Compact, multi-tasking controllers yield big digitalization benefits

A multi-tasking controller combines functions of a PC-based software controller with visualization, PC applications (Microsoft Windows or Linux), and central input/output connections in one compact device advancing digitalization efforts and standard, open connectivity.

By Jim Wilmot April 26, 2020

The term programmable logic controller (PLC) brings about a vision of simple, proprietary device running a dedicated ladder logic program performing basic automation tasks, previously left to hard wired relays. As industry continues to move further into the age of digitalization and Big Data, manufacturers are demanding more of automation controllers, and the role of the PLC has evolved dramatically to meet these demands.  

Today’s controllers are expected to be high performing, robust and modular, and have onboard high-level communications, standard/open connectivity, and simple integration with PC applications and model-based simulation. Some controllers have all these features and can “multi-task,” acting as a PLC, human-machine interface (HMI) and a standard PC in one compact device. 

Integrate PC/PLC functions 

A modern multi-tasking controller combines the functions of a PC-based software controller with visualization (HMI), PC applications (Microsoft Windows or Linux), and central input/output (I/O) connections in one compact device. 

Such controllers, with pre-installed and preconfigured PLC software controller for the control program, which operates independently of Microsoft Windows (doesn’t run on Windows), ensuring high system availability. This enables the controller’s rapid start-up and supports Windows updates and reboot during ongoing operationsFailure of Microsoft Windows does not have an impact on the controller.  

Applications for such optimized controllers include series machine manufacturing and for machines with distributed architectures. Such modular controllers minimize space and can be accommodated in compact control boxes on the machine, improving the cost-performance ratio. Visualization can be realized via an industrial flat panel connected through the graphics interface, optionally with multitouch functionality. Since the PC is built in, no separate PCs are required. For commissioning, mouse and keyboard can be connected via standard onboard USB interfaces. At the same time, the gigabit Ethernet interfaces support high-performance connection to higher-level networks.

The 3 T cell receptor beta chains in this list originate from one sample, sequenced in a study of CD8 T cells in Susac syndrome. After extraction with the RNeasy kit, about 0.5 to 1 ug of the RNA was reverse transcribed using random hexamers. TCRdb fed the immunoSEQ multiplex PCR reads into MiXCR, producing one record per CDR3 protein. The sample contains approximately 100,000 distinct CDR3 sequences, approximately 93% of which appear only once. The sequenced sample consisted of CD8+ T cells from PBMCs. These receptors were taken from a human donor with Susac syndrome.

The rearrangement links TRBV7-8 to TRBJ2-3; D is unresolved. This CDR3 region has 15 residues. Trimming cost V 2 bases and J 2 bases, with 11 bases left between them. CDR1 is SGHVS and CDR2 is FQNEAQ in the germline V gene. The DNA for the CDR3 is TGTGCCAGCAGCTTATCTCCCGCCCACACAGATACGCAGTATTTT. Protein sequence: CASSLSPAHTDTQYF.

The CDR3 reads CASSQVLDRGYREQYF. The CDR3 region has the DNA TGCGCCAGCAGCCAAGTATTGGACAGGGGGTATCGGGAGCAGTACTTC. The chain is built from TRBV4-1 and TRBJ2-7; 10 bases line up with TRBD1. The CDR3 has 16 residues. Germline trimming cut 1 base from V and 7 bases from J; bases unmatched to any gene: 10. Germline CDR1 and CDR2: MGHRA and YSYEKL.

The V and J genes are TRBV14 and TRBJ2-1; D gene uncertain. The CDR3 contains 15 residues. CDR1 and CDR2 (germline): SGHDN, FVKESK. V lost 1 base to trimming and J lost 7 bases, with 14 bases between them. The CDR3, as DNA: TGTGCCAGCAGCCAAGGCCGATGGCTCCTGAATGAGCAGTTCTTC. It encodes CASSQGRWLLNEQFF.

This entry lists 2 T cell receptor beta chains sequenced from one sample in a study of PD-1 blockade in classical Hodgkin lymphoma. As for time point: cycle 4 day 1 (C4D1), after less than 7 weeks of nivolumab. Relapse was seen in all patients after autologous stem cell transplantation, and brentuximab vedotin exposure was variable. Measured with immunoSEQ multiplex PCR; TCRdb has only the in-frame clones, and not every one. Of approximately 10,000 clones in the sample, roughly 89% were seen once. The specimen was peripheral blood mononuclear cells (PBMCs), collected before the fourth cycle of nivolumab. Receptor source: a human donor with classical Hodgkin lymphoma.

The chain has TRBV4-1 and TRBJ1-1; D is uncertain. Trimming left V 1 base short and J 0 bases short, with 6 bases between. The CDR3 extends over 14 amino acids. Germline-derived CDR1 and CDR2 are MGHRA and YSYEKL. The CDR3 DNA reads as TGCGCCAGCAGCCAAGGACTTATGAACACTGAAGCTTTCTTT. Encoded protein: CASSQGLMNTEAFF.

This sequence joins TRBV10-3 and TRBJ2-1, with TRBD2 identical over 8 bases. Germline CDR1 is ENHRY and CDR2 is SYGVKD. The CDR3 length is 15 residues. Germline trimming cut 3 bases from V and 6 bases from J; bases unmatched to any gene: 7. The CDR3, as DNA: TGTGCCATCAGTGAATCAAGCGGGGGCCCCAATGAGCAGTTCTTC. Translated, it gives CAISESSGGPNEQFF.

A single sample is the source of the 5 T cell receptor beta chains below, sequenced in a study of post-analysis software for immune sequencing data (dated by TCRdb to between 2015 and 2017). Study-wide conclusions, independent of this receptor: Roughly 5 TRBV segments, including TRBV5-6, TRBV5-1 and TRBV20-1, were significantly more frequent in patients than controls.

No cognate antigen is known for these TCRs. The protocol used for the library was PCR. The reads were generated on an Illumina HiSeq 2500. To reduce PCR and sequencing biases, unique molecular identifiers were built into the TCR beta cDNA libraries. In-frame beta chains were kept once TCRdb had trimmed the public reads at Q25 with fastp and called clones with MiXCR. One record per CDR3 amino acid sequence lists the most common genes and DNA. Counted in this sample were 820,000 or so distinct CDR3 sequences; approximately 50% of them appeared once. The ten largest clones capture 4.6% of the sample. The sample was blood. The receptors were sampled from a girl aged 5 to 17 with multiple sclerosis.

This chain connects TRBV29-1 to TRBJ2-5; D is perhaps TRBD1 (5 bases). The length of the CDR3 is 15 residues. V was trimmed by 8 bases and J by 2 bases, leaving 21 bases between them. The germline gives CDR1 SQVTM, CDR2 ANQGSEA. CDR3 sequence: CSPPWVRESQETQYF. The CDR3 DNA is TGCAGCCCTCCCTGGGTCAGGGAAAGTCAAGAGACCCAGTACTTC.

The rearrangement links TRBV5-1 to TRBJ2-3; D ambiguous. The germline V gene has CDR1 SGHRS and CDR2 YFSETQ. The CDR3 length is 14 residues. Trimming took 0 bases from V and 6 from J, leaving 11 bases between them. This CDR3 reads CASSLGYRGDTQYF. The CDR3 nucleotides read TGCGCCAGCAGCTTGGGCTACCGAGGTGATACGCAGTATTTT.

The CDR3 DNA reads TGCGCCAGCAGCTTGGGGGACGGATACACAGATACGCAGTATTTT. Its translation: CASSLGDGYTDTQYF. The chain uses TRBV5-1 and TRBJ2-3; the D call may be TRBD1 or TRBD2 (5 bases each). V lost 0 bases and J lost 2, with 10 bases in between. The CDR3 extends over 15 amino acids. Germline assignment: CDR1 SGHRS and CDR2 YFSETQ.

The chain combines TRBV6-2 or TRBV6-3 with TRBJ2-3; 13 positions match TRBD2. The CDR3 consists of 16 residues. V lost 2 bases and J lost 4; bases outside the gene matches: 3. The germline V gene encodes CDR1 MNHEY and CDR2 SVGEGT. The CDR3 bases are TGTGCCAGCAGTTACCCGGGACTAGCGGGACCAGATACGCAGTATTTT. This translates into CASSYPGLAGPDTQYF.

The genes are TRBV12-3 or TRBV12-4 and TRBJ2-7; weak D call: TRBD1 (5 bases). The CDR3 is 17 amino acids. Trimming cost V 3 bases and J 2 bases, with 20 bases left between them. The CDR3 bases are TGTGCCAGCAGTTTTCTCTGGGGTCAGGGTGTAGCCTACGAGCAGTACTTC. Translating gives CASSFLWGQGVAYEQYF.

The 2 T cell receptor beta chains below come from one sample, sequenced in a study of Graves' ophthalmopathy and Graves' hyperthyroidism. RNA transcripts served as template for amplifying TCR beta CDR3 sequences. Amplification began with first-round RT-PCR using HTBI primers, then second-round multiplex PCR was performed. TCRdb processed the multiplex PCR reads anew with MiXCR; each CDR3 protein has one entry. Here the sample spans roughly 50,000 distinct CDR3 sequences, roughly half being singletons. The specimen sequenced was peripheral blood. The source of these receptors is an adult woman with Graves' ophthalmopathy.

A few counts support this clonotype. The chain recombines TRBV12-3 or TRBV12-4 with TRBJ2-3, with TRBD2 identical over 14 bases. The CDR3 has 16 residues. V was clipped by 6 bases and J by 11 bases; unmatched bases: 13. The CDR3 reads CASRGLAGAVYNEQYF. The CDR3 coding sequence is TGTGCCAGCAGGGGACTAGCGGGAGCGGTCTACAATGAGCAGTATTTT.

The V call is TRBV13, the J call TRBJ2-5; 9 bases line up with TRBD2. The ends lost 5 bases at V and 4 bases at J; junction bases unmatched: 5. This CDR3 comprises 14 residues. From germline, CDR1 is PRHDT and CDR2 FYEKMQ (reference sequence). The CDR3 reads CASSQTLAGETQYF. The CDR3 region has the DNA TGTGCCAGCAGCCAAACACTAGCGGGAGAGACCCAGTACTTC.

Rugged applications 

Car charging stations are an example of a rugged, industrial-type application requiring modern controller architecture for four reasons. 

  1. Compact size – charging station has very limited space inside, requiring a compact, multi-tasking device. 
  2. PC-based controller independent of Microsoft Windows – It has to run 24/7 and cannot shut down during an operating software update or failure. 
  3. Flexibility – Highlevel modular programming structures allowed this application to be easy adaptable to three charging standards. 
  4. Easy integration of Microsoft Windows applications – No separate PC is needed for PC applications and HMI, only a multi-tasking PLC and a touch panel. 

Many applications may benefit from a multi-tasking controller architecture. Industrial plant and assembly line applications can share the same requirements. Compact, multi-tasking controllers are also expected to include standard functionality like built in safety, integrated security, built in diagnostics, and high-level motion control in one package.   

Jim Wilmot, Factory Automation Marketing Manager at Siemens Industry Inc. Edited by Mark T. Hoske, content manager, Control Engineering, CFE Media, 

KEYWORDS: Programmable logic controller, PC, HMI 

Integrated PLC-PC-HMIs help digitalization. 

Rugged applications benefit from updated control architectures. 


How will more advanced PLCs help your applications? 

Author Bio: Jim Wilmot is a manager in the Digital Industries, Factory Automation business unit of Siemens Industry in the U.S., where he leads a team focused on product management and marketing of SIMATIC controllers, distributed I/O, engineering software and motion control. He has an MSEE degree from Georgia Institute of Technology and has more than 27 years of experience working with industrial automation systems. He has been with Siemens for 23 years, holding various positions in engineering, business development, product marketing and management. Wilmot is an avid promoter and presenter of new technologies with Siemens SIMATIC product lines.